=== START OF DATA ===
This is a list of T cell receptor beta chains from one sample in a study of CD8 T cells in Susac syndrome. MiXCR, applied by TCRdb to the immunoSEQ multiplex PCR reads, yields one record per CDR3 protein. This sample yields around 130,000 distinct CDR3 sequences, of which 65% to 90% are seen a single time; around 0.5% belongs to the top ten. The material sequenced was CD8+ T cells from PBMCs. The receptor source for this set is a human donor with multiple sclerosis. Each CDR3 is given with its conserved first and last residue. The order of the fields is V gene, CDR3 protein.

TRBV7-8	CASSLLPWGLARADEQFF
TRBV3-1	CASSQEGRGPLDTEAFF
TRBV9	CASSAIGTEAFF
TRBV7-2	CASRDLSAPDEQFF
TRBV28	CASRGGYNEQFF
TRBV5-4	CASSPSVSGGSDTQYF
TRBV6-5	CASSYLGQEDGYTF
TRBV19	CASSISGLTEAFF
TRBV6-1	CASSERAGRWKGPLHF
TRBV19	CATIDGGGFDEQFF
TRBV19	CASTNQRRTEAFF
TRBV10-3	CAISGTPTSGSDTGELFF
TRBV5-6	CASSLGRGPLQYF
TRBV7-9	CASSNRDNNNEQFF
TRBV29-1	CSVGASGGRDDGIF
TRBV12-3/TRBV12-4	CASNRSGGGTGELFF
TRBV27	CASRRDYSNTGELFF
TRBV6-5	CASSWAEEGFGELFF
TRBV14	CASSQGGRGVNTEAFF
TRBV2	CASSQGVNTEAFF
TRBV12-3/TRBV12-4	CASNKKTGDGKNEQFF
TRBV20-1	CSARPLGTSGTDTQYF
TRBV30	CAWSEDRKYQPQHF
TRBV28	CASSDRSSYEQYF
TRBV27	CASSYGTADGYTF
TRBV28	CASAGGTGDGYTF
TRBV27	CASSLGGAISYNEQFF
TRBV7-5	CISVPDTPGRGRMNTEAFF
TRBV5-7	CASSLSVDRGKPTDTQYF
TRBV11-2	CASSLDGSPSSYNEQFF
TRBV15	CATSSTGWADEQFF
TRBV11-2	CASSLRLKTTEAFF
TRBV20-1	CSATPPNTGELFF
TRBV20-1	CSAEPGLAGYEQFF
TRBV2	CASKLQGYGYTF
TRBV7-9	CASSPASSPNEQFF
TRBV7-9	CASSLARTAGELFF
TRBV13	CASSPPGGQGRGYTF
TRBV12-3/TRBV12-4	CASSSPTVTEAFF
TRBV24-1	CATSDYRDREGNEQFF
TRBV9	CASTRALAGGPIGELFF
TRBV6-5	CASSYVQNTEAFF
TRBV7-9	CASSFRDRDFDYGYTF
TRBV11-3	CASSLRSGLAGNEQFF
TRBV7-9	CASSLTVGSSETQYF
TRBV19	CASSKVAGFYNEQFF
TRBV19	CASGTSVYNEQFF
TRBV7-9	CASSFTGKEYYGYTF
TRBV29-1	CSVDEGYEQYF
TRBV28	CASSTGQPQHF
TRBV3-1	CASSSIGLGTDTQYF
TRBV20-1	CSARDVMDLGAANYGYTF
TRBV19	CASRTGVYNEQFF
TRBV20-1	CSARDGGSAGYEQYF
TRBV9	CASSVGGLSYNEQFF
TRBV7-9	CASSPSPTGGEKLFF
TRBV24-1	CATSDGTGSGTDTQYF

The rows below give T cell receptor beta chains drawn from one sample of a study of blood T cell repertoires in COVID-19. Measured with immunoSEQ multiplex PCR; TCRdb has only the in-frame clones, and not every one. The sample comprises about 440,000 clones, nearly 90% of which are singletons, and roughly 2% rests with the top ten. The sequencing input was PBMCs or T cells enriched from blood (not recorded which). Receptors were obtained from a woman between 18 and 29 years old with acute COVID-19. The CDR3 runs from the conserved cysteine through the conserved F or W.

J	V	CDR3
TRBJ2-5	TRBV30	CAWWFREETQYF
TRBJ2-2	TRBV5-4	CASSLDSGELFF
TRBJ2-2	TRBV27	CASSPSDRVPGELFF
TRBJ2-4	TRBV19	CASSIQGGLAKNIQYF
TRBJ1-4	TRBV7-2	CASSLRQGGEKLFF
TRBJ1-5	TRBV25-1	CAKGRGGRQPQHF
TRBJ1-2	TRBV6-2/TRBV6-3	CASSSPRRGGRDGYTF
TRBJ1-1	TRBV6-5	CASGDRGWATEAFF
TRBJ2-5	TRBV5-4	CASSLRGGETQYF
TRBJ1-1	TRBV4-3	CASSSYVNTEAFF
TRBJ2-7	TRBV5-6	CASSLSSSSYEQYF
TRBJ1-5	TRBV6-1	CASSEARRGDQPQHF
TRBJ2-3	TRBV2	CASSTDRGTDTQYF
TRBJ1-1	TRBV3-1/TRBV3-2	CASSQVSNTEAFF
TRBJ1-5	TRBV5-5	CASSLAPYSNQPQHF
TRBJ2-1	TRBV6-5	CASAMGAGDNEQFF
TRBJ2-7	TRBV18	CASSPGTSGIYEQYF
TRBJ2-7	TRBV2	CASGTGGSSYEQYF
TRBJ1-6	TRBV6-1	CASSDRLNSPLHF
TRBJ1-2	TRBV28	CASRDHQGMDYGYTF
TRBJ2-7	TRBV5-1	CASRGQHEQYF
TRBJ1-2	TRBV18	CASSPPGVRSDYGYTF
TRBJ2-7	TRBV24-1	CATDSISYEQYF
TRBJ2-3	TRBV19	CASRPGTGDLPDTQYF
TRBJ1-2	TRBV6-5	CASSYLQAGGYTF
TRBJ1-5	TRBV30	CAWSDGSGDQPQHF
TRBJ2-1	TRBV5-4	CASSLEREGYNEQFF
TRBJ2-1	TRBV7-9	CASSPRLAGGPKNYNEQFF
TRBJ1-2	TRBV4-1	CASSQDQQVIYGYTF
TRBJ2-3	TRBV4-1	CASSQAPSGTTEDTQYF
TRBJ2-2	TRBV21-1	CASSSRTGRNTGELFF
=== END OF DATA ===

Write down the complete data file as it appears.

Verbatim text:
This is a list of T cell receptor beta chains from one sample in a study of CD8 T cells in Susac syndrome. MiXCR, applied by TCRdb to the immunoSEQ multiplex PCR reads, yields one record per CDR3 protein. This sample yields around 130,000 distinct CDR3 sequences, of which 65% to 90% are seen a single time; around 0.5% belongs to the top ten. The material sequenced was CD8+ T cells from PBMCs. The receptor source for this set is a human donor with multiple sclerosis. Each CDR3 is given with its conserved first and last residue. The order of the fields is V gene, CDR3 protein.

TRBV7-8	CASSLLPWGLARADEQFF
TRBV3-1	CASSQEGRGPLDTEAFF
TRBV9	CASSAIGTEAFF
TRBV7-2	CASRDLSAPDEQFF
TRBV28	CASRGGYNEQFF
TRBV5-4	CASSPSVSGGSDTQYF
TRBV6-5	CASSYLGQEDGYTF
TRBV19	CASSISGLTEAFF
TRBV6-1	CASSERAGRWKGPLHF
TRBV19	CATIDGGGFDEQFF
TRBV19	CASTNQRRTEAFF
TRBV10-3	CAISGTPTSGSDTGELFF
TRBV5-6	CASSLGRGPLQYF
TRBV7-9	CASSNRDNNNEQFF
TRBV29-1	CSVGASGGRDDGIF
TRBV12-3/TRBV12-4	CASNRSGGGTGELFF
TRBV27	CASRRDYSNTGELFF
TRBV6-5	CASSWAEEGFGELFF
TRBV14	CASSQGGRGVNTEAFF
TRBV2	CASSQGVNTEAFF
TRBV12-3/TRBV12-4	CASNKKTGDGKNEQFF
TRBV20-1	CSARPLGTSGTDTQYF
TRBV30	CAWSEDRKYQPQHF
TRBV28	CASSDRSSYEQYF
TRBV27	CASSYGTADGYTF
TRBV28	CASAGGTGDGYTF
TRBV27	CASSLGGAISYNEQFF
TRBV7-5	CISVPDTPGRGRMNTEAFF
TRBV5-7	CASSLSVDRGKPTDTQYF
TRBV11-2	CASSLDGSPSSYNEQFF
TRBV15	CATSSTGWADEQFF
TRBV11-2	CASSLRLKTTEAFF
TRBV20-1	CSATPPNTGELFF
TRBV20-1	CSAEPGLAGYEQFF
TRBV2	CASKLQGYGYTF
TRBV7-9	CASSPASSPNEQFF
TRBV7-9	CASSLARTAGELFF
TRBV13	CASSPPGGQGRGYTF
TRBV12-3/TRBV12-4	CASSSPTVTEAFF
TRBV24-1	CATSDYRDREGNEQFF
TRBV9	CASTRALAGGPIGELFF
TRBV6-5	CASSYVQNTEAFF
TRBV7-9	CASSFRDRDFDYGYTF
TRBV11-3	CASSLRSGLAGNEQFF
TRBV7-9	CASSLTVGSSETQYF
TRBV19	CASSKVAGFYNEQFF
TRBV19	CASGTSVYNEQFF
TRBV7-9	CASSFTGKEYYGYTF
TRBV29-1	CSVDEGYEQYF
TRBV28	CASSTGQPQHF
TRBV3-1	CASSSIGLGTDTQYF
TRBV20-1	CSARDVMDLGAANYGYTF
TRBV19	CASRTGVYNEQFF
TRBV20-1	CSARDGGSAGYEQYF
TRBV9	CASSVGGLSYNEQFF
TRBV7-9	CASSPSPTGGEKLFF
TRBV24-1	CATSDGTGSGTDTQYF

The rows below give T cell receptor beta chains drawn from one sample of a study of blood T cell repertoires in COVID-19. Measured with immunoSEQ multiplex PCR; TCRdb has only the in-frame clones, and not every one. The sample comprises about 440,000 clones, nearly 90% of which are singletons, and roughly 2% rests with the top ten. The sequencing input was PBMCs or T cells enriched from blood (not recorded which). Receptors were obtained from a woman between 18 and 29 years old with acute COVID-19. The CDR3 runs from the conserved cysteine through the conserved F or W.

J	V	CDR3
TRBJ2-5	TRBV30	CAWWFREETQYF
TRBJ2-2	TRBV5-4	CASSLDSGELFF
TRBJ2-2	TRBV27	CASSPSDRVPGELFF
TRBJ2-4	TRBV19	CASSIQGGLAKNIQYF
TRBJ1-4	TRBV7-2	CASSLRQGGEKLFF
TRBJ1-5	TRBV25-1	CAKGRGGRQPQHF
TRBJ1-2	TRBV6-2/TRBV6-3	CASSSPRRGGRDGYTF
TRBJ1-1	TRBV6-5	CASGDRGWATEAFF
TRBJ2-5	TRBV5-4	CASSLRGGETQYF
TRBJ1-1	TRBV4-3	CASSSYVNTEAFF
TRBJ2-7	TRBV5-6	CASSLSSSSYEQYF
TRBJ1-5	TRBV6-1	CASSEARRGDQPQHF
TRBJ2-3	TRBV2	CASSTDRGTDTQYF
TRBJ1-1	TRBV3-1/TRBV3-2	CASSQVSNTEAFF
TRBJ1-5	TRBV5-5	CASSLAPYSNQPQHF
TRBJ2-1	TRBV6-5	CASAMGAGDNEQFF
TRBJ2-7	TRBV18	CASSPGTSGIYEQYF
TRBJ2-7	TRBV2	CASGTGGSSYEQYF
TRBJ1-6	TRBV6-1	CASSDRLNSPLHF
TRBJ1-2	TRBV28	CASRDHQGMDYGYTF
TRBJ2-7	TRBV5-1	CASRGQHEQYF
TRBJ1-2	TRBV18	CASSPPGVRSDYGYTF
TRBJ2-7	TRBV24-1	CATDSISYEQYF
TRBJ2-3	TRBV19	CASRPGTGDLPDTQYF
TRBJ1-2	TRBV6-5	CASSYLQAGGYTF
TRBJ1-5	TRBV30	CAWSDGSGDQPQHF
TRBJ2-1	TRBV5-4	CASSLEREGYNEQFF
TRBJ2-1	TRBV7-9	CASSPRLAGGPKNYNEQFF
TRBJ1-2	TRBV4-1	CASSQDQQVIYGYTF
TRBJ2-3	TRBV4-1	CASSQAPSGTTEDTQYF
TRBJ2-2	TRBV21-1	CASSSRTGRNTGELFF